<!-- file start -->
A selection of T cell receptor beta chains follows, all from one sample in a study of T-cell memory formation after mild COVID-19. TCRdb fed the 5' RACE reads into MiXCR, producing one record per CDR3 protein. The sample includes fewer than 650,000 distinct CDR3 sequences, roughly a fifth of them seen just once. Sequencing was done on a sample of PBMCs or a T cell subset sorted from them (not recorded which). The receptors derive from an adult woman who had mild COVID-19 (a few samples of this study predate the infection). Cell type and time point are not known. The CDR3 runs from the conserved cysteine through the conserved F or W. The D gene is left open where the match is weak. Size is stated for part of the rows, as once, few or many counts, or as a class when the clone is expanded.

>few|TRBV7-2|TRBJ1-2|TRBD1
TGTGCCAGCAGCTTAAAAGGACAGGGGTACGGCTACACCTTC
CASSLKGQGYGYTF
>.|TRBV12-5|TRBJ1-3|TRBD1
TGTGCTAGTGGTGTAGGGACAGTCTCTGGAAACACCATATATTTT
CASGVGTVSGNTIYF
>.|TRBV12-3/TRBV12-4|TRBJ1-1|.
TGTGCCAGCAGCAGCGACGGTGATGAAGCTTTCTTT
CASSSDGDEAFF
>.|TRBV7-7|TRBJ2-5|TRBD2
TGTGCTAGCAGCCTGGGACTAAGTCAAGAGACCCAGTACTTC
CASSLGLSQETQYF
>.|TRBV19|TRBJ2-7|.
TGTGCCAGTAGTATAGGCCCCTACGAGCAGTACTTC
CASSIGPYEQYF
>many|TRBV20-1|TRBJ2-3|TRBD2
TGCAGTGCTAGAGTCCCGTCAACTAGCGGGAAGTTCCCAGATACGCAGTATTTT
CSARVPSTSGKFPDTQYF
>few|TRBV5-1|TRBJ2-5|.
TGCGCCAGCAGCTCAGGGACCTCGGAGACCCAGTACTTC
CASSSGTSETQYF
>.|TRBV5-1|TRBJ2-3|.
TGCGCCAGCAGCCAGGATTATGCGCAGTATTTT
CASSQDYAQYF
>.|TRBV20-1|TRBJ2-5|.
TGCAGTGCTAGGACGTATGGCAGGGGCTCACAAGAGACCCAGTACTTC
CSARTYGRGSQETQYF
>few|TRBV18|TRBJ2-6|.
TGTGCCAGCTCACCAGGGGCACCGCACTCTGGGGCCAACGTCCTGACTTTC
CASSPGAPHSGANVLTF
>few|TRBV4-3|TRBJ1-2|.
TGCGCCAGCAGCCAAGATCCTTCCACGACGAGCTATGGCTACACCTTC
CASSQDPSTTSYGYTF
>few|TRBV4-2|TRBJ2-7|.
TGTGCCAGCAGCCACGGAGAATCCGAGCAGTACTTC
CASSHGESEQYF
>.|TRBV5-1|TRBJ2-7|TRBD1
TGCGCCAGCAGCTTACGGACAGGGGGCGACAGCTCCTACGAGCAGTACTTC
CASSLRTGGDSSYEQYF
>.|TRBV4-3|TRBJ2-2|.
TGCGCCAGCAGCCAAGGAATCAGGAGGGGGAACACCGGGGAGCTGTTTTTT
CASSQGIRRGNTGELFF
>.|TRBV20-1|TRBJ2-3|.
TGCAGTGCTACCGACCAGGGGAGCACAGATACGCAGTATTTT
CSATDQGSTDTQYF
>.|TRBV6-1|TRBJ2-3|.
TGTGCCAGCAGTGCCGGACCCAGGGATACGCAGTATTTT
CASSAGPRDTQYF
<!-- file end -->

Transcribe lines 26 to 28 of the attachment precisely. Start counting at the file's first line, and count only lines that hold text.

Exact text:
>.|TRBV20-1|TRBJ2-5|.
TGCAGTGCTAGGACGTATGGCAGGGGCTCACAAGAGACCCAGTACTTC
CSARTYGRGSQETQYF